It had been a while since we had met someone on the river for a chat, but Ben Norrington had been on our list since the very beginning of the project nearly a year ago. According to many, Ben was the ‘eel man’, and someone we had to chat to about this interesting animal that calls the Stour its home.
After spotting his Environment Agency van we found Ben on the footpath near Flatford Mill on a warm and sunny March morning and walked with him down to the Judas Gap, the old limit of the tidal Stour before the Cattawade Barrage was put in place. You could immediately see why the eels, and many other species have trouble migrating as the structure is formidable, which of course it had to be in order to hold back the tide. Whilst we we there a duck was the only thing that we saw traverse the barrier, and it only did so by taking off from the lower reaches to fly over the top and land on the upper part of the river a few seconds later.
Ben explained how the Environment Agency has been trying to reintroduce places where eels and fish can live, including off channel refuges, the reconnecting of decoy ponds and various scrapes at points along the river bank. They also aim to help others with this task through the Fisheries Improvement Fund which provides funding for a variety of projects connected with this. The EA have been conducting fish surveys for 12 years, and 10 years at the Judas Gap, which take place during the summer to monitor migratory fish, and during this time eel numbers have been declining in the river, which mirrors the global trend. The main contributors to this are parasites, overfishing and of course barriers that prevent fish and eels from travelling along rivers to and from the sea. In fact eels trapped in bodies of water with no access to the river, and therefore the sea, can morph themselves considerably as they feel the pull to migrate but cannot travel, and this increase stress can itself result in greater risk of disease. At the Judas Gap the EA have installed a ‘fish pass’ which helps eels to navigate up the steep incline of the structure into a tank at the top. Ben has to check this every two days and monitors any activity that he finds.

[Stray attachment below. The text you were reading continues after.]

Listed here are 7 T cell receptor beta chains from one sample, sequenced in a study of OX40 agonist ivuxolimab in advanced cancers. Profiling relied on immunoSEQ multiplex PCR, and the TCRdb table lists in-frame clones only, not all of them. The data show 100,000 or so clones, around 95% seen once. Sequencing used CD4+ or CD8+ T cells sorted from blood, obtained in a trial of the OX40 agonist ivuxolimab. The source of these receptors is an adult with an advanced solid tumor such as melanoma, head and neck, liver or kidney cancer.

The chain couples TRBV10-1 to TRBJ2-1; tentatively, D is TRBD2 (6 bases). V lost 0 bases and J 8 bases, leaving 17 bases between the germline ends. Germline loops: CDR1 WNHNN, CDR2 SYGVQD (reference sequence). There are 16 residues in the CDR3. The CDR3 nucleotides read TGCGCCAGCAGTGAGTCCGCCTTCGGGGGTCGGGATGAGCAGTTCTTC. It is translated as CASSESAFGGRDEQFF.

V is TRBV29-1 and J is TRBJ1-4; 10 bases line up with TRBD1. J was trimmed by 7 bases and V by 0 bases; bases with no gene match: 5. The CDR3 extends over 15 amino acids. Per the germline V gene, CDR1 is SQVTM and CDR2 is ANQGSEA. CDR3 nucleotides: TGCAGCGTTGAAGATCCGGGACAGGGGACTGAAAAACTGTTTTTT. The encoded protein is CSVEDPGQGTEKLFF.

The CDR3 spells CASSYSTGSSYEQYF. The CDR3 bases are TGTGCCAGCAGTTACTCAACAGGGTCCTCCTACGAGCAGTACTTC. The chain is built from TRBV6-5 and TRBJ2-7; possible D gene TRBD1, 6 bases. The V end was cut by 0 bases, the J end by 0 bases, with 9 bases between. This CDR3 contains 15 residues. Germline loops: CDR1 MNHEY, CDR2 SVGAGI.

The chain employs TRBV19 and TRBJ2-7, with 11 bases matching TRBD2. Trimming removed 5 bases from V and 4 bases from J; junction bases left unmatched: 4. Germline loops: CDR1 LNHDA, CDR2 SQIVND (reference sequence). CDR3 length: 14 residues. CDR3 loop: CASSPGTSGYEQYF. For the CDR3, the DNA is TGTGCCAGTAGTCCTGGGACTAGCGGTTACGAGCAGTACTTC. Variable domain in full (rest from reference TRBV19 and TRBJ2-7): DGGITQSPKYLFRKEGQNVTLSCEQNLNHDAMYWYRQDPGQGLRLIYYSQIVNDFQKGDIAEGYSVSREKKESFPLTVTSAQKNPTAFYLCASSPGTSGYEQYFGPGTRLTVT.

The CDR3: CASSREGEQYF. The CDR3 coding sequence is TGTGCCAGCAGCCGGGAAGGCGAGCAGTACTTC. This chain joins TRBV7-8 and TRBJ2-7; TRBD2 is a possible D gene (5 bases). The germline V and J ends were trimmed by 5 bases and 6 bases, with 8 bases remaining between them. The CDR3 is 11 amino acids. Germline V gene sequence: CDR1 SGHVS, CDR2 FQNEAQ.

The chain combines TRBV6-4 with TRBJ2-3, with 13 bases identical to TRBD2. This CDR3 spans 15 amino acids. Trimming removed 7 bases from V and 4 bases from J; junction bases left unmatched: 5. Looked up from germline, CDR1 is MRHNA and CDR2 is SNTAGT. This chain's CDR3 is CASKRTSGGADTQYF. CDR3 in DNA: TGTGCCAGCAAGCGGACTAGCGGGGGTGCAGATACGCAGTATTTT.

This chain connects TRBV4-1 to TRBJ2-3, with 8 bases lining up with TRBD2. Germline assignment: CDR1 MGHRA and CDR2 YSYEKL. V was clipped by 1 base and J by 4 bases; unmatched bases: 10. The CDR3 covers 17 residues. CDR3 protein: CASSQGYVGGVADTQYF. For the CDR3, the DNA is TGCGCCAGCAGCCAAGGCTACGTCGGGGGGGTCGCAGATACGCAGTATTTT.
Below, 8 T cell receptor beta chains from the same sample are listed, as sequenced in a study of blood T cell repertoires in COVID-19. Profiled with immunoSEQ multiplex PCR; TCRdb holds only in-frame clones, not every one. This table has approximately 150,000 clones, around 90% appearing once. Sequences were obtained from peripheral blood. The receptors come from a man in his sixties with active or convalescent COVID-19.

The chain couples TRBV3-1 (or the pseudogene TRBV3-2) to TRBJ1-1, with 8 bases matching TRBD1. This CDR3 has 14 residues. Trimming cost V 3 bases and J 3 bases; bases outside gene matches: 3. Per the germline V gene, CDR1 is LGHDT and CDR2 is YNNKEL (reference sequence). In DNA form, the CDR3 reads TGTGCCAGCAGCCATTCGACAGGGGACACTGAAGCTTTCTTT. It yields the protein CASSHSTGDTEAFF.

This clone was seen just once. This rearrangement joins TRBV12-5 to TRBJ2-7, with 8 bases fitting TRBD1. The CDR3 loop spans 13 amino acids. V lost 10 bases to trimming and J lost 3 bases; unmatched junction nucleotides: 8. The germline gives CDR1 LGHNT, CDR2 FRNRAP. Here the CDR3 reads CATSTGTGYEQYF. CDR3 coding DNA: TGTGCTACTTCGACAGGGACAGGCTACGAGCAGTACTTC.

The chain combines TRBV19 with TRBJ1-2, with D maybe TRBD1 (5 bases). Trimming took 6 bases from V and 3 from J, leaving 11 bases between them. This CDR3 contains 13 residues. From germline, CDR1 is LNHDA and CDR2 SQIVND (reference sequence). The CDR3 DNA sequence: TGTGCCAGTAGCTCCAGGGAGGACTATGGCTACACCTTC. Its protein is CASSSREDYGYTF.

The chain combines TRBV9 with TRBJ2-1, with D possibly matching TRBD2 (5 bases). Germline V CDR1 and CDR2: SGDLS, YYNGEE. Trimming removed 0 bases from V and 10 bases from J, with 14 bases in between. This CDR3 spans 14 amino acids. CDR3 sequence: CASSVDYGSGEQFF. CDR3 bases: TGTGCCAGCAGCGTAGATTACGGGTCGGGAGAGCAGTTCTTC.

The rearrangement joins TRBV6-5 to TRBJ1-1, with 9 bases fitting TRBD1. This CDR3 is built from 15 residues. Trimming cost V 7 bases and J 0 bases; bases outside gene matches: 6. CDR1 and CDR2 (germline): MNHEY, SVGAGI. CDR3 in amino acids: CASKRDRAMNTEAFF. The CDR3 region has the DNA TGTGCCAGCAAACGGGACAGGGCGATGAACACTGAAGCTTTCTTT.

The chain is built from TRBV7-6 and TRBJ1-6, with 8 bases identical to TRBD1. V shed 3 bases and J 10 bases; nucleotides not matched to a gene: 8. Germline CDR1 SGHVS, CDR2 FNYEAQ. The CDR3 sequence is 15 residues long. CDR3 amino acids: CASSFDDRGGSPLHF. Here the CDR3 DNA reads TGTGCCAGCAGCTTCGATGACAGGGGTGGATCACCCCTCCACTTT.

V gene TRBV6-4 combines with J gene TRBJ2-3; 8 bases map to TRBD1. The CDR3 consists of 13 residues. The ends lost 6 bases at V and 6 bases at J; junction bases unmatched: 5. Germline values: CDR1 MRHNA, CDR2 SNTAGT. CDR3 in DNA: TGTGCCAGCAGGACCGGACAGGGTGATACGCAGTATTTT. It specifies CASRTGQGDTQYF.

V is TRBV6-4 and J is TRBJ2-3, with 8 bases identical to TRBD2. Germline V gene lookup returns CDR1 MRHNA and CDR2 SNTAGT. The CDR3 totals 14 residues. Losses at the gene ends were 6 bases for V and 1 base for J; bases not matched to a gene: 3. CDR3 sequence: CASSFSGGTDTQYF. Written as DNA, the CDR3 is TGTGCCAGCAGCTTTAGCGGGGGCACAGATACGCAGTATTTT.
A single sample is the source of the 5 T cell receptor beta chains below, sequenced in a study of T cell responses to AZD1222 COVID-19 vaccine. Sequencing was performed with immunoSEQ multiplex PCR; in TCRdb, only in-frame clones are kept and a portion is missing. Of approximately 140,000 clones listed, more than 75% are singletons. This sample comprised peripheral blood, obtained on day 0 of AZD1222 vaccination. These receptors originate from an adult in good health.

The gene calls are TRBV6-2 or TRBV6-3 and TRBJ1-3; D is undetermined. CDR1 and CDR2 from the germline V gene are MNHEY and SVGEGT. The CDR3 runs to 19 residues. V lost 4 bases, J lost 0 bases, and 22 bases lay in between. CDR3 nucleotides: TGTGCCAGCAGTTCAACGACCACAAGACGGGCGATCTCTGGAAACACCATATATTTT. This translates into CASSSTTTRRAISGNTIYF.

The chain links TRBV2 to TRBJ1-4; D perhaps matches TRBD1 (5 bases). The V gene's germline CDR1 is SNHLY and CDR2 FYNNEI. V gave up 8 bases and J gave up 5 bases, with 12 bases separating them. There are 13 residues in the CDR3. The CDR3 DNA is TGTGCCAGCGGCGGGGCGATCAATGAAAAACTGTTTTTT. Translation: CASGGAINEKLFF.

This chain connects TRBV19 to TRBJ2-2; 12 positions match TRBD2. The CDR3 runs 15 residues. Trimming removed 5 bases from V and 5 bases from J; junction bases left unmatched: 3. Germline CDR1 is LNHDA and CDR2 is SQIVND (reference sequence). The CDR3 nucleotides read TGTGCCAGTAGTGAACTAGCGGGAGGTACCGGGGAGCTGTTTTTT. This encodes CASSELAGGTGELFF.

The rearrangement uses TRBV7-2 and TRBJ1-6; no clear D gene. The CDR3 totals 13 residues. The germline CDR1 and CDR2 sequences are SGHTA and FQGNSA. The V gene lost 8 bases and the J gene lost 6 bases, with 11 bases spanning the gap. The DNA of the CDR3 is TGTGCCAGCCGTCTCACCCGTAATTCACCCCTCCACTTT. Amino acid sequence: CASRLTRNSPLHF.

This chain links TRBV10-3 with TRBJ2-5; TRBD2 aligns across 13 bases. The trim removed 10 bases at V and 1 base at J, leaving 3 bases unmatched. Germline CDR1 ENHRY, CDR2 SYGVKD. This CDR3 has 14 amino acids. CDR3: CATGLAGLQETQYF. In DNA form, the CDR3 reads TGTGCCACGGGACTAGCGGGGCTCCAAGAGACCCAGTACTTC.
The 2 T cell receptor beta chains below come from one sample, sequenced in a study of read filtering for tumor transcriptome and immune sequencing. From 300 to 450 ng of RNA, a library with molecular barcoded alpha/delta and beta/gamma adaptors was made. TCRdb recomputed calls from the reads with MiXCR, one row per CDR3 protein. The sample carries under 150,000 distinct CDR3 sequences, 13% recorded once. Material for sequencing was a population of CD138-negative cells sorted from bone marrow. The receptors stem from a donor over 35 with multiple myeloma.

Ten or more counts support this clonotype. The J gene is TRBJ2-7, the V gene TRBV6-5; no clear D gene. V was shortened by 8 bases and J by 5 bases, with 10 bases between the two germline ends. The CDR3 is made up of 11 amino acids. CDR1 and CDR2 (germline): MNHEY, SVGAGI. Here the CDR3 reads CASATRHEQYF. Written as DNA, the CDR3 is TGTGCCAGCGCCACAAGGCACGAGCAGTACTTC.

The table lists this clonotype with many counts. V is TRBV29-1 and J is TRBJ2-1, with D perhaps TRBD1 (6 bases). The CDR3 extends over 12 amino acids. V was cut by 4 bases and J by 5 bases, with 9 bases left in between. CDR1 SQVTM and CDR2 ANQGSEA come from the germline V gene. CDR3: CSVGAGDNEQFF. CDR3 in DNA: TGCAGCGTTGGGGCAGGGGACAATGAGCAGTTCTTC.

Eels undertake a remarkable journey to spawn and lay eggs in the Sargasso Sea (part of the Atlantic near Bermuda) before returning to the rivers where they spend the rest of their time. Although there are around 800 species world wide, only one lives in the River Stour, the European eel (Anguilla anguilla) which goes through several stages in its life: glass eel, elver, yellow and then silver, as it matures. Female eels grow three times larger than males.
Most eels stay in the river once they have arrived (Anadromous) with only some 15-30% migrating (Catadromous). You can determine the age of fish by looking at growth rings on their scales (as you would a tree) under a microscope and also analyse the otilith (middle ear bone) in a similar way. On the Stour though the EA measure length and weight of the eels. The oldest eel they have found is 70 years old and perhaps would have stayed in the River since it was 3 years old. There is a fish survey in Bures during July if you’d like to pop down and have a look to see what happens.
To try and understand eel migration two different types of tracking devices have been used: acoustic and pit tags. The former uses hydrophones in the water to detect audio pulses emitted by the tags to track the eels progress, and the latter use passive integrated transponders (PIT) with static RFID receivers in the river, triggered as the eels pass by. Japanese scientists have also been DNA testing water samples from the ocean to determine where and when eels are present.
In the river the eels migrate upstream using a variety of techniques. They follow the flow of water, detect differences in salinity and heat to head towards fresh or sea water depending on which way they are traveling. Eels provide a huge food source for birds, otters and other predators. Victorians had eel traps along the river, but now eel fishing is banned in the UK. Ben said that generally fish stocks aren’t too bad, with the channel near Dedham Mill Pond being the place with the most concentration of fish on the whole river.
It was great to be out on the river with Ben on such a sunny March day and gain a real insight into the life of the eel. To find out more join Ben on the Fish Migration Day event at Flatford Mill on 20th April.